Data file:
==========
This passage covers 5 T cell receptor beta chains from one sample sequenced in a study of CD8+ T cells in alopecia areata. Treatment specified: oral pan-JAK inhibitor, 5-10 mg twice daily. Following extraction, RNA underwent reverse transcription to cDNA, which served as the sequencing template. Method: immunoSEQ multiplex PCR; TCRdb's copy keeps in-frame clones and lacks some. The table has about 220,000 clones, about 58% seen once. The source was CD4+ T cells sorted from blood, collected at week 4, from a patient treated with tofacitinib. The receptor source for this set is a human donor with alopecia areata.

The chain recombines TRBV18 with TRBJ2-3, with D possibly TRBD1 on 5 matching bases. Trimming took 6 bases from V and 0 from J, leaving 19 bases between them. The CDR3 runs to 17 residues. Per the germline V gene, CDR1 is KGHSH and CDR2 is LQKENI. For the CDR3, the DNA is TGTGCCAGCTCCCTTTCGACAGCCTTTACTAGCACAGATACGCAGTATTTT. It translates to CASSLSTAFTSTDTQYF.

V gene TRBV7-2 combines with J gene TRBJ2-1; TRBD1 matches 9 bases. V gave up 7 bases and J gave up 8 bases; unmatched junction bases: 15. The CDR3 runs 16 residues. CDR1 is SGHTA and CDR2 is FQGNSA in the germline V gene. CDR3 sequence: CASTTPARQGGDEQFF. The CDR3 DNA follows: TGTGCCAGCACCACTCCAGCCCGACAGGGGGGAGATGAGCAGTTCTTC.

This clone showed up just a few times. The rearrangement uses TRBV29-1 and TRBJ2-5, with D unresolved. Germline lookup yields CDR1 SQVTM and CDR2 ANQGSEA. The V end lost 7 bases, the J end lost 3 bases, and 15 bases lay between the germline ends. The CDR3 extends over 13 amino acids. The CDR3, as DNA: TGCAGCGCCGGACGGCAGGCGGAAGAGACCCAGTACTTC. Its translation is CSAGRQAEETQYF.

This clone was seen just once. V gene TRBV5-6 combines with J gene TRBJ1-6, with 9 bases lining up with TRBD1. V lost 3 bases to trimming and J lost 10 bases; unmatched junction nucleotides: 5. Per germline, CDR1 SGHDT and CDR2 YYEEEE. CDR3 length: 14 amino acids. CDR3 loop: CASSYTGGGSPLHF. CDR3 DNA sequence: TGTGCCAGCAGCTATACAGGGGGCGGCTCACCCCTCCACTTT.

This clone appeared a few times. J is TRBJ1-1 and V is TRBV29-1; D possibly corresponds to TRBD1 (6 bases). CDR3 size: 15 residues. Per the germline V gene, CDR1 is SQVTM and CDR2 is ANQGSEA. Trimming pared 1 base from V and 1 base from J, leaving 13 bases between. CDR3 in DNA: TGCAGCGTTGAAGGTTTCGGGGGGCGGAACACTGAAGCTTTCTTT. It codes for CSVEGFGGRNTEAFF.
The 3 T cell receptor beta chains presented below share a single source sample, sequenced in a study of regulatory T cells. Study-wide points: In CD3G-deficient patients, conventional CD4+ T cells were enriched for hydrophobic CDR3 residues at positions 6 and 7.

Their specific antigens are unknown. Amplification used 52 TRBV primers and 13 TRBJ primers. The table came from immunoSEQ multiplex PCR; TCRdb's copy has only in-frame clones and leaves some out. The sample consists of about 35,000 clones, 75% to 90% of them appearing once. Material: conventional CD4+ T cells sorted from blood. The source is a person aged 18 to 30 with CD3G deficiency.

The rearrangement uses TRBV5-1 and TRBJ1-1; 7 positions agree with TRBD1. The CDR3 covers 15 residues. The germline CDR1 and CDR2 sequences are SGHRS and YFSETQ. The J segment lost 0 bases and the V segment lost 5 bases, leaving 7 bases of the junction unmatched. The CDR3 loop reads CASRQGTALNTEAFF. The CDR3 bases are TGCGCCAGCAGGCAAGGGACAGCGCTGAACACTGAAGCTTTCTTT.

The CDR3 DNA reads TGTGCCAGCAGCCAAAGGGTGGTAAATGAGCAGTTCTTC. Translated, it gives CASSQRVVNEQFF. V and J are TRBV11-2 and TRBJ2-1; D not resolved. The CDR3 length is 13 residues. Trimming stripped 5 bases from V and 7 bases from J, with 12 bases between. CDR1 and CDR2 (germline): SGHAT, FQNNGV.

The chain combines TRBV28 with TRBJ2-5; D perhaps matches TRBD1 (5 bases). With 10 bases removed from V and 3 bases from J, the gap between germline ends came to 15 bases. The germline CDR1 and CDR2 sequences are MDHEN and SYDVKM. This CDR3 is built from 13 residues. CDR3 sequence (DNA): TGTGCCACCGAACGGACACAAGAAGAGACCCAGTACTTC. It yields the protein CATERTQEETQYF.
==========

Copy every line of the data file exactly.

This passage covers 5 T cell receptor beta chains from one sample sequenced in a study of CD8+ T cells in alopecia areata. Treatment specified: oral pan-JAK inhibitor, 5-10 mg twice daily. Following extraction, RNA underwent reverse transcription to cDNA, which served as the sequencing template. Method: immunoSEQ multiplex PCR; TCRdb's copy keeps in-frame clones and lacks some. The table has about 220,000 clones, about 58% seen once. The source was CD4+ T cells sorted from blood, collected at week 4, from a patient treated with tofacitinib. The receptor source for this set is a human donor with alopecia areata.

The chain recombines TRBV18 with TRBJ2-3, with D possibly TRBD1 on 5 matching bases. Trimming took 6 bases from V and 0 from J, leaving 19 bases between them. The CDR3 runs to 17 residues. Per the germline V gene, CDR1 is KGHSH and CDR2 is LQKENI. For the CDR3, the DNA is TGTGCCAGCTCCCTTTCGACAGCCTTTACTAGCACAGATACGCAGTATTTT. It translates to CASSLSTAFTSTDTQYF.

V gene TRBV7-2 combines with J gene TRBJ2-1; TRBD1 matches 9 bases. V gave up 7 bases and J gave up 8 bases; unmatched junction bases: 15. The CDR3 runs 16 residues. CDR1 is SGHTA and CDR2 is FQGNSA in the germline V gene. CDR3 sequence: CASTTPARQGGDEQFF. The CDR3 DNA follows: TGTGCCAGCACCACTCCAGCCCGACAGGGGGGAGATGAGCAGTTCTTC.

This clone showed up just a few times. The rearrangement uses TRBV29-1 and TRBJ2-5, with D unresolved. Germline lookup yields CDR1 SQVTM and CDR2 ANQGSEA. The V end lost 7 bases, the J end lost 3 bases, and 15 bases lay between the germline ends. The CDR3 extends over 13 amino acids. The CDR3, as DNA: TGCAGCGCCGGACGGCAGGCGGAAGAGACCCAGTACTTC. Its translation is CSAGRQAEETQYF.

This clone was seen just once. V gene TRBV5-6 combines with J gene TRBJ1-6, with 9 bases lining up with TRBD1. V lost 3 bases to trimming and J lost 10 bases; unmatched junction nucleotides: 5. Per germline, CDR1 SGHDT and CDR2 YYEEEE. CDR3 length: 14 amino acids. CDR3 loop: CASSYTGGGSPLHF. CDR3 DNA sequence: TGTGCCAGCAGCTATACAGGGGGCGGCTCACCCCTCCACTTT.

This clone appeared a few times. J is TRBJ1-1 and V is TRBV29-1; D possibly corresponds to TRBD1 (6 bases). CDR3 size: 15 residues. Per the germline V gene, CDR1 is SQVTM and CDR2 is ANQGSEA. Trimming pared 1 base from V and 1 base from J, leaving 13 bases between. CDR3 in DNA: TGCAGCGTTGAAGGTTTCGGGGGGCGGAACACTGAAGCTTTCTTT. It codes for CSVEGFGGRNTEAFF.
The 3 T cell receptor beta chains presented below share a single source sample, sequenced in a study of regulatory T cells. Study-wide points: In CD3G-deficient patients, conventional CD4+ T cells were enriched for hydrophobic CDR3 residues at positions 6 and 7.

Their specific antigens are unknown. Amplification used 52 TRBV primers and 13 TRBJ primers. The table came from immunoSEQ multiplex PCR; TCRdb's copy has only in-frame clones and leaves some out. The sample consists of about 35,000 clones, 75% to 90% of them appearing once. Material: conventional CD4+ T cells sorted from blood. The source is a person aged 18 to 30 with CD3G deficiency.

The rearrangement uses TRBV5-1 and TRBJ1-1; 7 positions agree with TRBD1. The CDR3 covers 15 residues. The germline CDR1 and CDR2 sequences are SGHRS and YFSETQ. The J segment lost 0 bases and the V segment lost 5 bases, leaving 7 bases of the junction unmatched. The CDR3 loop reads CASRQGTALNTEAFF. The CDR3 bases are TGCGCCAGCAGGCAAGGGACAGCGCTGAACACTGAAGCTTTCTTT.

The CDR3 DNA reads TGTGCCAGCAGCCAAAGGGTGGTAAATGAGCAGTTCTTC. Translated, it gives CASSQRVVNEQFF. V and J are TRBV11-2 and TRBJ2-1; D not resolved. The CDR3 length is 13 residues. Trimming stripped 5 bases from V and 7 bases from J, with 12 bases between. CDR1 and CDR2 (germline): SGHAT, FQNNGV.

The chain combines TRBV28 with TRBJ2-5; D perhaps matches TRBD1 (5 bases). With 10 bases removed from V and 3 bases from J, the gap between germline ends came to 15 bases. The germline CDR1 and CDR2 sequences are MDHEN and SYDVKM. This CDR3 is built from 13 residues. CDR3 sequence (DNA): TGTGCCACCGAACGGACACAAGAAGAGACCCAGTACTTC. It yields the protein CATERTQEETQYF.